By John Lombard
National Theatre Live
On until 30 April
Review by John Lombard
Gender identity is the soul of the National Theatre’s 2017 production of Twelfth Night, now streaming as part of National Theatre Live.
This is still Shakespeare’s tale of a woman disguised as a boy, and the unrequited loves that sprout from that “wickedness”.
But director Simon Godwin extends this theme by transforming male Malvolio into a female Malvolia (Tamsin Greig), introducing a queer kink into the steward’s messianic courtship of their lady Olivia (Phoebe Fox).
Far from a gimmick, Greig’s pitiless Malvolia is the centre of this production. Often, Twelfth Night falters when the actor fosters too much sympathy for Malvolio, which makes the revenge of the revellers seem cruel. Here, Malvolia usurps their mistress by pretending to speak for them, and even yanks on a servant’s hair to make a point. Malvolia digs their own grave, and their humiliation is a satisfying pratfall.
Tamara Lawrance is satisfying as the clever and resourceful Viola, and has exceptional chemistry with Phoebe Fox’s spicy and ironic Olivia. A thirsty Olivia yanking Viola into the pool with her is a comic triumph.
Oliver Chris understands that his character Orsino is barking mad, but gives him a charisma and generosity that makes Viola’s love for him plausible. Tim McMullan plays Sir Toby as a fearsome Bacchus rather than a merry sot, while Daniel Digby is a loveable but shambolic puppy as Sir Andrew. Doon Mackichan plays the authority-flouting fool Fest with surprising gravity, while Daniel Ezra as Viola’s twin Sebastian simmers with spirit, and Niky Wardley’s Maria shines with cleverness.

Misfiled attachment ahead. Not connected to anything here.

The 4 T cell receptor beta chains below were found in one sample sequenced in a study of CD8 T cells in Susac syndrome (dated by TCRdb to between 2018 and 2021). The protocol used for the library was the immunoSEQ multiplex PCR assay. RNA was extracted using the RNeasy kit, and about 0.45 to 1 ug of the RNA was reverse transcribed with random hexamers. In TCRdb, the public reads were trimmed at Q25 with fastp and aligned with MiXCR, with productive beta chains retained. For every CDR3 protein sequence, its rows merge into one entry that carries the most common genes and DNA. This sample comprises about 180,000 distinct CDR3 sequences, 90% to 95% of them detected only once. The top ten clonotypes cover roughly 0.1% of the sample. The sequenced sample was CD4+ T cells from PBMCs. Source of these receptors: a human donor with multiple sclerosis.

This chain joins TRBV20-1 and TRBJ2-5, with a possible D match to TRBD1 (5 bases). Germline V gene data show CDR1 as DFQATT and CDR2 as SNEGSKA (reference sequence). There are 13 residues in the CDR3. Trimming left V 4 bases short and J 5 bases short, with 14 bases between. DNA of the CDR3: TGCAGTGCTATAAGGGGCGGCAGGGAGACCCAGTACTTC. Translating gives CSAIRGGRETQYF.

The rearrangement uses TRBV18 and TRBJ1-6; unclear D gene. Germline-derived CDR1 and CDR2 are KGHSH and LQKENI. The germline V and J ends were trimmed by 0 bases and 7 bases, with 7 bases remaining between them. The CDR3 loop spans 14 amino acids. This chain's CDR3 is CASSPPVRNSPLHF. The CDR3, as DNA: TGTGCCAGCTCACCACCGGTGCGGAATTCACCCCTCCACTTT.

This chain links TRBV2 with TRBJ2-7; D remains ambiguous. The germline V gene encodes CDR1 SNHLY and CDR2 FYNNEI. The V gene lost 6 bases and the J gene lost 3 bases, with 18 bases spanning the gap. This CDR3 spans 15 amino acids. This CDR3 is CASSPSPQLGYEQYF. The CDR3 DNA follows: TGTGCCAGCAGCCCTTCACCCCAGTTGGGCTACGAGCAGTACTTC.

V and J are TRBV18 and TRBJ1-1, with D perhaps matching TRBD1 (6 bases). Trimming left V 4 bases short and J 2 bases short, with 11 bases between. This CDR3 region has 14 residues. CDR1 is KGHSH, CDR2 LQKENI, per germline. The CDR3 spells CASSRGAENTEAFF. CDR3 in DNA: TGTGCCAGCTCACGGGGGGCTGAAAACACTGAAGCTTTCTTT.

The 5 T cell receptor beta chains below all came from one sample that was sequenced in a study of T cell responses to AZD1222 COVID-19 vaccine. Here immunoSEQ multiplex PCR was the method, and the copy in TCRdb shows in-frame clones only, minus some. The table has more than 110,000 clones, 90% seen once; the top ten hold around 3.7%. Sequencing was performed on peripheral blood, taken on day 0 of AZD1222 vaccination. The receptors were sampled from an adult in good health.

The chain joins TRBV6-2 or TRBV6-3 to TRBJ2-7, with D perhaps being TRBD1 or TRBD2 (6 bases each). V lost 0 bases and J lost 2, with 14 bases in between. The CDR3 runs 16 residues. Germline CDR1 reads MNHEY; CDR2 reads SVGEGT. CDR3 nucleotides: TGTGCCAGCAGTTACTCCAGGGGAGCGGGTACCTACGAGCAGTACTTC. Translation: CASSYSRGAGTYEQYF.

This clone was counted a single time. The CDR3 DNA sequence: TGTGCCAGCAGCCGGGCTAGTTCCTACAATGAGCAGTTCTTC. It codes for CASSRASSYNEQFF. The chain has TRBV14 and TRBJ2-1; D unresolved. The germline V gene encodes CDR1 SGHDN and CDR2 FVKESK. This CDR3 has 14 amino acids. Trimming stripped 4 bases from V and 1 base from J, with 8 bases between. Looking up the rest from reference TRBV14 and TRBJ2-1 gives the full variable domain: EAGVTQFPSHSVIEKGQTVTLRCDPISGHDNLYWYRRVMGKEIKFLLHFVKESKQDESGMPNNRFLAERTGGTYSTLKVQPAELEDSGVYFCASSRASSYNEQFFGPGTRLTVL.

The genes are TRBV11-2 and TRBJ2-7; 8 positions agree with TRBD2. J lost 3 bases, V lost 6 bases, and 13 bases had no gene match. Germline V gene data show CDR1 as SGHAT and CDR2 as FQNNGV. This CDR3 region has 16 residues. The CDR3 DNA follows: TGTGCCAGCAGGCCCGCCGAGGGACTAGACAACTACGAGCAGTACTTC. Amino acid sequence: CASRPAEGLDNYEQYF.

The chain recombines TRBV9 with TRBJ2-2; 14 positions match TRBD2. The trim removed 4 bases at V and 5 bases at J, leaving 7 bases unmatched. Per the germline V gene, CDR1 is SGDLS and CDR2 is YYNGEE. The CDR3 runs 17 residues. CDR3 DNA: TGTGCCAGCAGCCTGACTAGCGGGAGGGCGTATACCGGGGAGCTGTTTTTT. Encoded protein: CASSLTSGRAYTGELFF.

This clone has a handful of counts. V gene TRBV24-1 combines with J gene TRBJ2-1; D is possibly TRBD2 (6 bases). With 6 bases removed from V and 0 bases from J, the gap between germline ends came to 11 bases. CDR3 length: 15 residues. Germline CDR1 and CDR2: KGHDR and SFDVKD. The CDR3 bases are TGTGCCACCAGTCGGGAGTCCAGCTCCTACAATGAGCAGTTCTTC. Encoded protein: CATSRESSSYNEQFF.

An epilogue tacked onto the end of the play gives us final vignettes of the characters moving forward, a touch that smooths the finale by showing that life goes on, especially for losers Sir Andrew and Malvolia.
Playful modern touches such as the teddy bear Orisno delivers to Olivia that eventually becomes the companion of Sir Andrew, Orsino’s boxfit flirtation with Viola, or incarnation of pub The Elephant into a gay nightclub give the play ebullient sparkle.
Tamsin Greig’s brilliant characterisation of Malvolia steers this play through stormy waters, which lets the audience enjoy the mayhem with a sunny conscience. This Twelfth Night punishes the vain and cruel and rewards the bright and loving, using salubrious anarchy to shred melancholy.